ATLANTA - The US Department of Justice is looking for linguists fluent in "Ebonics" to help monitor, translate and transcribe covertly recorded conversations of the subjects of drug investigations, according to federal contracting documents.
Up to nine experts will work with the Drug Enforcement Administration's Atlanta field office helping to translate telephone conversations and "maintain a list of slang words and codes," according to the contracting information released by the DEA.
Ebonics - more commonly known as black American slang -- is listed among 114 languages for which the DEA is looking for experts. The languages are listed as "common" and "exotic" languages. Ebonics is listed as a "common" language, spoken in the United States.
"They would be basically translating any of the language that the agent is unable to understand," DEA Special Agent Michael Sanders said. "It would be like a Spanish speaking wire or a Vietnamese speaking wire."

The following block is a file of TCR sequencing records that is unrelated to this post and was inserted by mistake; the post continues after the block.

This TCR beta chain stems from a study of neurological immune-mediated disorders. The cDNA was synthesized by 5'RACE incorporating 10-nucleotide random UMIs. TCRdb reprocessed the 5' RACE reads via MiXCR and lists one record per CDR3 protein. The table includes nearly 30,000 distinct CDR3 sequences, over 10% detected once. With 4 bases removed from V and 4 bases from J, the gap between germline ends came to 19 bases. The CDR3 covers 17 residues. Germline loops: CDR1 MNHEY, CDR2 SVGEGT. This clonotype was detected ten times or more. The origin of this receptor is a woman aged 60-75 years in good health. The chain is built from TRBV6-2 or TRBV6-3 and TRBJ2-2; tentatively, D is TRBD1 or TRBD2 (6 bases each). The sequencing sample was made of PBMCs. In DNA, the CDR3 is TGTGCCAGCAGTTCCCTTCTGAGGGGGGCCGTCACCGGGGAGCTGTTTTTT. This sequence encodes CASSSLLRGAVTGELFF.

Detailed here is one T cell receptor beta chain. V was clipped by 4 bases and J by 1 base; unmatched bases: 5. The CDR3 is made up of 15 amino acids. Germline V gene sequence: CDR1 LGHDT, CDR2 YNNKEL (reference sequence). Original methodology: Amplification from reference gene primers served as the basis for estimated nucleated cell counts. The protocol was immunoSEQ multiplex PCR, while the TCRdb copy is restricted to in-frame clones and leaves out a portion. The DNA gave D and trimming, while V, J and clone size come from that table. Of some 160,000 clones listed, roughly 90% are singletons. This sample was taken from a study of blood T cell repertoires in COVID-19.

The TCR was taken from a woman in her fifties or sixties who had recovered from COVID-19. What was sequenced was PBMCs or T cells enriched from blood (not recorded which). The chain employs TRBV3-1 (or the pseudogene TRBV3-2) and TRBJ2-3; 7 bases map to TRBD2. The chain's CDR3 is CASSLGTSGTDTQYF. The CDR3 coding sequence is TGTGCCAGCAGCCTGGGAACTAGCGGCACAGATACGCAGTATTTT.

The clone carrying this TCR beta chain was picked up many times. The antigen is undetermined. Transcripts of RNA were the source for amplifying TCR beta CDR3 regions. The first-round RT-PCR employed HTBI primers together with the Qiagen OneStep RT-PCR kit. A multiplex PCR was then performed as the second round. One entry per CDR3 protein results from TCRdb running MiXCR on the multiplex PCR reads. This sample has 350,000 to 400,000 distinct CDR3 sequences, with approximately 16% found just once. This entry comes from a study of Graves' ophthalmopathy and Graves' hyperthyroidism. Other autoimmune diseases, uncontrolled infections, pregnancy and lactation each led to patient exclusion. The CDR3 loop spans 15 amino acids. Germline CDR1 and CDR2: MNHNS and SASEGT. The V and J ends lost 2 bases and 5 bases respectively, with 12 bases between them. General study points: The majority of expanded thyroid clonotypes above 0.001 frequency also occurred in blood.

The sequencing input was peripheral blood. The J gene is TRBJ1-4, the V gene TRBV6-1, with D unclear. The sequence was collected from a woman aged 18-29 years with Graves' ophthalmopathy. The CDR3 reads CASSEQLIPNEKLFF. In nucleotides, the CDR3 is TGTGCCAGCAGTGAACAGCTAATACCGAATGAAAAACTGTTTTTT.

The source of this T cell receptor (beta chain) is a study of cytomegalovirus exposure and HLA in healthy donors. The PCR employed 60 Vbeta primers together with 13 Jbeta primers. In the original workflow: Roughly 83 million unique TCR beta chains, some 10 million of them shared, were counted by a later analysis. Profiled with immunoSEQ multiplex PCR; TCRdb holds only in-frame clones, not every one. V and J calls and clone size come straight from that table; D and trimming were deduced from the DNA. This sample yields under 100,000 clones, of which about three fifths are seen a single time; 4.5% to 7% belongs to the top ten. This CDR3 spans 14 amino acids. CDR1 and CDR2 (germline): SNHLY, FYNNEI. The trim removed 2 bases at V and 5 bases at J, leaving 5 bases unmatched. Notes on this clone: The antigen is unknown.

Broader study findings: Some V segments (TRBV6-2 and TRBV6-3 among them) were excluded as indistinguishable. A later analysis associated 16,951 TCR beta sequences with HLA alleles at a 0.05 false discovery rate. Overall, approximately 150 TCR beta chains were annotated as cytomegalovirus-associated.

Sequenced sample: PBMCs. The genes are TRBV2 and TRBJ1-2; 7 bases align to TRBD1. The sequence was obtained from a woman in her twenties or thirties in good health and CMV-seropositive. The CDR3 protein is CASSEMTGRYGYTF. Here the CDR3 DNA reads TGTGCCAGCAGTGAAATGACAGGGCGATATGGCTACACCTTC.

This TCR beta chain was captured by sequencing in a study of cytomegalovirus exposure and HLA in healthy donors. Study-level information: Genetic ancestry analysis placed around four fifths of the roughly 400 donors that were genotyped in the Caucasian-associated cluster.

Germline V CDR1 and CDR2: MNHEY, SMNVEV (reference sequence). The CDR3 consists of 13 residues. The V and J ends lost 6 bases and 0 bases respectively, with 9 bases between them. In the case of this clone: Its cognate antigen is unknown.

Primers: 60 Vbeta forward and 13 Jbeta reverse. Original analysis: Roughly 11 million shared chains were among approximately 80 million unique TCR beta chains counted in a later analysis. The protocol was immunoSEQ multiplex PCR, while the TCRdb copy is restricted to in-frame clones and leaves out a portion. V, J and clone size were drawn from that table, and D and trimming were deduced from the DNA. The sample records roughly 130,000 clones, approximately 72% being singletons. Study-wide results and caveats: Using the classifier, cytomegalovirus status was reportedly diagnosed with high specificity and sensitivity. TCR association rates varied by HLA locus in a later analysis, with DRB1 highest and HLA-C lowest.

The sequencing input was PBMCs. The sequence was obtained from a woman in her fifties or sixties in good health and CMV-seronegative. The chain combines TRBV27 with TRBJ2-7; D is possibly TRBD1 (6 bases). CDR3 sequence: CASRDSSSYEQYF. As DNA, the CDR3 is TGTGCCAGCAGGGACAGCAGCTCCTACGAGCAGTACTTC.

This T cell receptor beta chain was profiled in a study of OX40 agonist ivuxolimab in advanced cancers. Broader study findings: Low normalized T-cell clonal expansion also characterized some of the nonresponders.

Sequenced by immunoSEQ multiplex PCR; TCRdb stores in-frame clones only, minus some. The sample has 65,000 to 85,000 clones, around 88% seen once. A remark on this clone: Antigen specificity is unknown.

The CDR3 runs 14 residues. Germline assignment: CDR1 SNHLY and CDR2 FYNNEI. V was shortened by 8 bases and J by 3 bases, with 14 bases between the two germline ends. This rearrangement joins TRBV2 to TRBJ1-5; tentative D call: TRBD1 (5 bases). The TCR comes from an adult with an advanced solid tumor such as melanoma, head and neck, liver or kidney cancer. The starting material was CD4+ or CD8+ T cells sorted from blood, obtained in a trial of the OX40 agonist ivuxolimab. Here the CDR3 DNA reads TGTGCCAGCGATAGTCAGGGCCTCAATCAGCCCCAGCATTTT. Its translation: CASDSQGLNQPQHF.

Critics of the language, including noted linguist, John McWhorter, insist that the dialect is nothing more than poor grammar or lazy English, and not a separate language, as the DEA search would indicate.
"It's almost laughable when you see ebonics elevated to Vietnamese, Farsi and other legitimate languages," community activist and former city councilman Derrick Boazman said. "What it says is the DEA is out of touch with reality. Certainly they need to understand the vernacular of the street. But to elevate and recruit individuals who speak Ebonics? It's almost funny."
"It crosses all different types of geography, culture, and race," Special Agent Sanders said. "It's not isolated to any one of those three."